The people are the best part of Crawford Landing, especially Chad, Will and Natalie. Chad is a Louisiana native, who lives an hour or so away. He was out for the week to hunt deer and pig. Chad reminded me of everything I remember from a childhood in Louisiana. His easy going spirit and laid back attitude made us feel right at home. If you’ve been reading our blog for a while, you know that we’re both introverts who’d just as soon hang out in our camper as speak to strangers! But we enjoyed Chad’s company so much that we plopped ourselves in his camp the second night, ready for a fire, only to realize he was dressed to get dinner in town. Oops.
Will and Natalie drove back in from their daytrip to New Orleans, so we poured drinks and enjoyed the company. Chad and his family have traveled to some of the same spots we love throughout Italy, so it was fun hearing his adventures there. They’ve also spent time in Spain, which is definitely on our list. Huh, a world-traveling Cajun, he may just have changed my narrow view some! Will is from Mississippi and Natalie from Michigan, both in their early 20’s and driving a Toyota Prius. You know it’s true, they’re everywhere! So we all have very different life experiences and political views, but the five of us had great conversations. Just another reminder that we are all more alike than we are different. The goodness of people continues to amaze me.
Traveling in Louisiana is interesting to me, as it’s my first time back without having parents here. I cried a good bit on the drive into the state and I’ve had moments of extreme sadness, alongside other moments of laughter and joy. We moved to Oregon when I was 12, so memories of our time here are faded. Memories outside of our family life, I mean. What’s been neat is how places I’ve never before been have felt like “childhood” to me. Crawford Landing has a distinct fishy, swampy smell that seems familiar to me. The hard packed dirt and crunchy yearround grass is familiar. We’re parked on grass…in December…that’s not possible in the Northwest, as we have too much rain. The soft grass would be torn away, but here, the grass is sturdy and tough in its own way. St Augustine’s grass.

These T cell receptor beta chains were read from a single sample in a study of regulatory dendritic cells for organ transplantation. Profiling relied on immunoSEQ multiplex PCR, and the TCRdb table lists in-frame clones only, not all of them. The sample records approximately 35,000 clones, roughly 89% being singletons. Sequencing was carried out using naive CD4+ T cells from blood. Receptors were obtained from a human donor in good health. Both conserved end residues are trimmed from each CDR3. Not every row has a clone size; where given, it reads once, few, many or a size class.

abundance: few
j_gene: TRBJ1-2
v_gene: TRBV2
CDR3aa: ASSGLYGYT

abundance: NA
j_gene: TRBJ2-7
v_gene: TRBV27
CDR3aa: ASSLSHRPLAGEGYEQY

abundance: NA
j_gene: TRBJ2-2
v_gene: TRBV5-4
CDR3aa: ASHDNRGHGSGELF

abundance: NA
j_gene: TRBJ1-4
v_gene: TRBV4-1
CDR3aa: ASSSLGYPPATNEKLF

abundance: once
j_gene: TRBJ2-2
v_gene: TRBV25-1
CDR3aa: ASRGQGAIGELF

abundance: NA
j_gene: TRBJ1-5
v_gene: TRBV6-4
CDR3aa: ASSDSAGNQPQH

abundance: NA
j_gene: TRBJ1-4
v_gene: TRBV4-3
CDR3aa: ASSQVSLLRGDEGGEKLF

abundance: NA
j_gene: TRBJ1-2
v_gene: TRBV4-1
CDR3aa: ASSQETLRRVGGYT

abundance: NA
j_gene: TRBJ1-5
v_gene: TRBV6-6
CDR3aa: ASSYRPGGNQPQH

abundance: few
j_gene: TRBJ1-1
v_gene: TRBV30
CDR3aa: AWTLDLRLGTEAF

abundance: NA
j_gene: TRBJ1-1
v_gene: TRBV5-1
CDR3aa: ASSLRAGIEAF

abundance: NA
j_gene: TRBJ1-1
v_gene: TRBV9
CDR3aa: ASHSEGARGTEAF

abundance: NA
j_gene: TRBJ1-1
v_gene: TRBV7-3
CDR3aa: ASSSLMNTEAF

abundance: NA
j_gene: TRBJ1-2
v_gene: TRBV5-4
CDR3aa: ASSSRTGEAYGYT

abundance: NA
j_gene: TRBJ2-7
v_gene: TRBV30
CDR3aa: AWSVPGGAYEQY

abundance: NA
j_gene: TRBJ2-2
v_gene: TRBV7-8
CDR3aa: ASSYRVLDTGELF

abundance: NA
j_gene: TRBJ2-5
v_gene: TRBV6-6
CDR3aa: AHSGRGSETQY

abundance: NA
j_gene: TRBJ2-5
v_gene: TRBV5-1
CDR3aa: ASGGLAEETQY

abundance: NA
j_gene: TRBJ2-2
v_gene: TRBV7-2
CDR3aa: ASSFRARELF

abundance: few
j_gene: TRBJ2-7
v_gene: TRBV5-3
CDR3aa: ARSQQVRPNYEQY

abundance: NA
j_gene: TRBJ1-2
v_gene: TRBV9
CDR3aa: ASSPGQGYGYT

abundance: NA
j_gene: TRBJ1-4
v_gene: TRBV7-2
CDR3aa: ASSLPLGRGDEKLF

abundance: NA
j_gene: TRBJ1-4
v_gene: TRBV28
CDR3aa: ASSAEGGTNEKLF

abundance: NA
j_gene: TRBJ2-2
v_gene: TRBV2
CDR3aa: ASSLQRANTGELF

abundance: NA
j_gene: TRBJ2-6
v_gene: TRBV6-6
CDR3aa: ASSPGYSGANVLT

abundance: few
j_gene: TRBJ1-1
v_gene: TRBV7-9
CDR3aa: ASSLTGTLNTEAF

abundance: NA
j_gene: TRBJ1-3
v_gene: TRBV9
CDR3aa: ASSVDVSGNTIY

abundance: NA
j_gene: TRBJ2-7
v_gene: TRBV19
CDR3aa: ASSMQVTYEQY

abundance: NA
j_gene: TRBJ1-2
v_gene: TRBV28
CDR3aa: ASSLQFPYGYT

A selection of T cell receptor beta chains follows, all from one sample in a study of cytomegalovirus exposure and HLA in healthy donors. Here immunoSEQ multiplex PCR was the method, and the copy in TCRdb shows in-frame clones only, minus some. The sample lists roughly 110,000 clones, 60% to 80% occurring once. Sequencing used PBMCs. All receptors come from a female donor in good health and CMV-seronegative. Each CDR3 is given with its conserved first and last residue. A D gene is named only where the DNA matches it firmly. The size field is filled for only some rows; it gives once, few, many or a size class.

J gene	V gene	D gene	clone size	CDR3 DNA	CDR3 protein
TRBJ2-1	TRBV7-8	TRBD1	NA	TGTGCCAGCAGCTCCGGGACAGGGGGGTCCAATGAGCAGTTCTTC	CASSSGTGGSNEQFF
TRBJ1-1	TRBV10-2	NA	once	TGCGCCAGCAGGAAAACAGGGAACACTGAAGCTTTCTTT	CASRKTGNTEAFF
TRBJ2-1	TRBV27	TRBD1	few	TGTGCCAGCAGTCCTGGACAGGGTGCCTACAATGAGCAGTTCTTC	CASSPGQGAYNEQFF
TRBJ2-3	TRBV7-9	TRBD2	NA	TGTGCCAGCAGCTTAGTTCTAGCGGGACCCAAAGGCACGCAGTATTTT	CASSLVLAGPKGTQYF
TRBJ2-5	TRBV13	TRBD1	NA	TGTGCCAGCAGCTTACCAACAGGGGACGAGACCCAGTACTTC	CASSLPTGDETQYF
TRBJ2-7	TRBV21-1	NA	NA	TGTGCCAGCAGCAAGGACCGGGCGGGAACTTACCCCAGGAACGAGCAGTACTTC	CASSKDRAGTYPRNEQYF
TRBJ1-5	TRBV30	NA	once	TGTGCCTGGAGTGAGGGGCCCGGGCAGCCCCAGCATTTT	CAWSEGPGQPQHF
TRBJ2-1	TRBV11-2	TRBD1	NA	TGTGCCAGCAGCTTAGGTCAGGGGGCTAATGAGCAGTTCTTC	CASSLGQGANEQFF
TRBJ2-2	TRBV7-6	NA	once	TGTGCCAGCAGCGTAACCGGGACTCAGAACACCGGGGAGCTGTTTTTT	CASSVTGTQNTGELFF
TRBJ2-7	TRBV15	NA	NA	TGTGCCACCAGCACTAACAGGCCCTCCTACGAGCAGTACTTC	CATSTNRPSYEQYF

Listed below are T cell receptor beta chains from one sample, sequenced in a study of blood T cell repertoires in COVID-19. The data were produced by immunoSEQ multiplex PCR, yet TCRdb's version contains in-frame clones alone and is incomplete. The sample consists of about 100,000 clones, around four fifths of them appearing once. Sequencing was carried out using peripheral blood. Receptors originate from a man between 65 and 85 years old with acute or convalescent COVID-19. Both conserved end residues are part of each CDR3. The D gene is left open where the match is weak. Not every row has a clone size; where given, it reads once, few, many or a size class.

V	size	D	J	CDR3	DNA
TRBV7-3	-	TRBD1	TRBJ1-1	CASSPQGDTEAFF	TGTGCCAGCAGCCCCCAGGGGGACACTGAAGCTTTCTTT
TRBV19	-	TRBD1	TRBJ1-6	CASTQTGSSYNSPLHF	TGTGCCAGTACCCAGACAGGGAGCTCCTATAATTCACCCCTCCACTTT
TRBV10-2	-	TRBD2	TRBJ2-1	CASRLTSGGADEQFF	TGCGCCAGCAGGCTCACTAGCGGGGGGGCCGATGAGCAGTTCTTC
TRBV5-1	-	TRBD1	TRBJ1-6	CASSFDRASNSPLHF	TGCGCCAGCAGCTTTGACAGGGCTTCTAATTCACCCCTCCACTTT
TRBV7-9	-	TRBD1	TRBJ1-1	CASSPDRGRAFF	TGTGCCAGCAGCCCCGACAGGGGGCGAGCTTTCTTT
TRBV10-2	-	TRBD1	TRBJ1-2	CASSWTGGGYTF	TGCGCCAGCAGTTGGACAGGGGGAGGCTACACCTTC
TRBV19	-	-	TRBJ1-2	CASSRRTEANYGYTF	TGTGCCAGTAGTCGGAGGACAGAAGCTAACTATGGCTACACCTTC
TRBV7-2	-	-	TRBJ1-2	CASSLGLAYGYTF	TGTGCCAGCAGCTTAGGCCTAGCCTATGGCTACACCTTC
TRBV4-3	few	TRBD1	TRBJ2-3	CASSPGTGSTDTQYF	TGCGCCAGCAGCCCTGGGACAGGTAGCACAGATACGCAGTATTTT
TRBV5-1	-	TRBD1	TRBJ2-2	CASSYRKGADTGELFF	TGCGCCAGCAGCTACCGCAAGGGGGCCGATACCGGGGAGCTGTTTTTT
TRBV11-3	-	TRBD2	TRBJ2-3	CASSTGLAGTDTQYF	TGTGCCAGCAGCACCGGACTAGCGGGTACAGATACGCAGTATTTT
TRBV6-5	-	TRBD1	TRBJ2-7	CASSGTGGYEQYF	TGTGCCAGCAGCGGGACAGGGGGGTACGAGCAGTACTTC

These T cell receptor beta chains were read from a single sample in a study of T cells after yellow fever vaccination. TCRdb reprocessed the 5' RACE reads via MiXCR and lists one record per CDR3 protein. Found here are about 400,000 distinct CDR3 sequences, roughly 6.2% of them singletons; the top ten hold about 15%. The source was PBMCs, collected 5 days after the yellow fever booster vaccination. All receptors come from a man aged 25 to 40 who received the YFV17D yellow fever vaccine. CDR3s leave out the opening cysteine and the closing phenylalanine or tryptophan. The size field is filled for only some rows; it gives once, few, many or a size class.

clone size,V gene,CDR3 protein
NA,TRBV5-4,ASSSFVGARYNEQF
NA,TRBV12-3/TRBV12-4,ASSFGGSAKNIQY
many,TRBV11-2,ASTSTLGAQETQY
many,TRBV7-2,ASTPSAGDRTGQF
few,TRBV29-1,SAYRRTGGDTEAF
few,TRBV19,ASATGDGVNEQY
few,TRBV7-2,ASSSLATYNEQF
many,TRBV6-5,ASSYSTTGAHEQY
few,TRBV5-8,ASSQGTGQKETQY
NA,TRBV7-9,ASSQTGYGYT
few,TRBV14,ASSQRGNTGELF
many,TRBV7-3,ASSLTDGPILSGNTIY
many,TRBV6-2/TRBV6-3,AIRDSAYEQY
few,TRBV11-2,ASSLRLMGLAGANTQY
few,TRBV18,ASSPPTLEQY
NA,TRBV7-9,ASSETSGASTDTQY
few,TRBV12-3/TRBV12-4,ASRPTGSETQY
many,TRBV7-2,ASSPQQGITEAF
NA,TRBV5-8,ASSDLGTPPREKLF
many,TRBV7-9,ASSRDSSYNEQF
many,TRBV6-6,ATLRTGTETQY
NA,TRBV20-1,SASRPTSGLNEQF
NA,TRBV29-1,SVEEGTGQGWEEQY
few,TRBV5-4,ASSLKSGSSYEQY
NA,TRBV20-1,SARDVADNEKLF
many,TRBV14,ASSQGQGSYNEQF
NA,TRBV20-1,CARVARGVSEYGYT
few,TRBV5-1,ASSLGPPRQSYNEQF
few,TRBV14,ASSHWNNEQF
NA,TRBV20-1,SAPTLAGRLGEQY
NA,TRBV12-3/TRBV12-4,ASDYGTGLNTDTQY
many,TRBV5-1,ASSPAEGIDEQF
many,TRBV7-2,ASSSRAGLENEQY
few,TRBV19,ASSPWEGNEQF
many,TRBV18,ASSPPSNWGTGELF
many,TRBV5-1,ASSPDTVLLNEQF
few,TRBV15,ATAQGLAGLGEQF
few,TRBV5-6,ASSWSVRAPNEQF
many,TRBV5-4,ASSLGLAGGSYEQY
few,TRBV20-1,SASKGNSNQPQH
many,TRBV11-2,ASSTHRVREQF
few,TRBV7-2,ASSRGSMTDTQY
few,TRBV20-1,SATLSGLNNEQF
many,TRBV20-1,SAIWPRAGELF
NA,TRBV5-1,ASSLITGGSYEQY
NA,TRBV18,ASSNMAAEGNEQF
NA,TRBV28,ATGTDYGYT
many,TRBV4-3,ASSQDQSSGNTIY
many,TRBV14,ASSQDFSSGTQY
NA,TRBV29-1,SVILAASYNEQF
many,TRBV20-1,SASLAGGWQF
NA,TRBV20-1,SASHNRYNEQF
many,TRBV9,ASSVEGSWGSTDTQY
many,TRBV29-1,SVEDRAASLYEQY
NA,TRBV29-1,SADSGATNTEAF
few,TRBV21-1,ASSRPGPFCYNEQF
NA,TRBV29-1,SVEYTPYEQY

I remember sitting in this grass and pulling blades to whistle through. You have to hold it just right, something I don’t believe I was ever really good at. The gravel here at Crawford Landing is familiar to me too. It’s part gravel, but mostly oyster shell with a fair amount of tiny sea shells too. That feels familiar, so I search the tiny shells, trying to find a full one.
…you can never go home…
While in Baton Rouge, my sister, Alana, drove us past the home we lived in. Our grandparents lived just down the block. I was glad she drove as I would not have recognized it on my own. The street name was as far as my memory went. Steve and I had also driven along False River, where my maternal grandparents retired to. Nothing was familiar, probably because very little was the same. The piers and fishing spots of my childhood memories no longer exist. We drove by my grandparents old house, but again I didn’t actually recognize it. My sisters agreed from the photos it probably is the right place, but it’s not how it seemed back then. The sugar cane field behind them is gone, with another house in its place. The spirit of the place was different, I guess you really can’t go home.
Crawford Landing reminds me of sites and smells of childhood
So it’s been interesting that new to me places feel familiar and inspire memories of a time long gone. Eating fried shrimp from a mom and pop restaurant tasted like “childhood”. Smelling the fishy swamp smells like my grandpa. Walking along oyster shell roads and Augustine grass. These are the memories that are alive and that I’ve come to appreciate through our time at Crawford Landing. The huge oak trees dripping with moss beckon me to come and climb, even while my old knees say hell no. I don’t believe I’ve ever been on a swamp tour, but flying down the river in the boat reminded me of fishing on False River. The water here is so muddy brown, it’s not like anything our own kids have grown up with.
We came for a night and stayed four and in that time I think I found the sights and smells of a childhood growing up in Baton Rouge.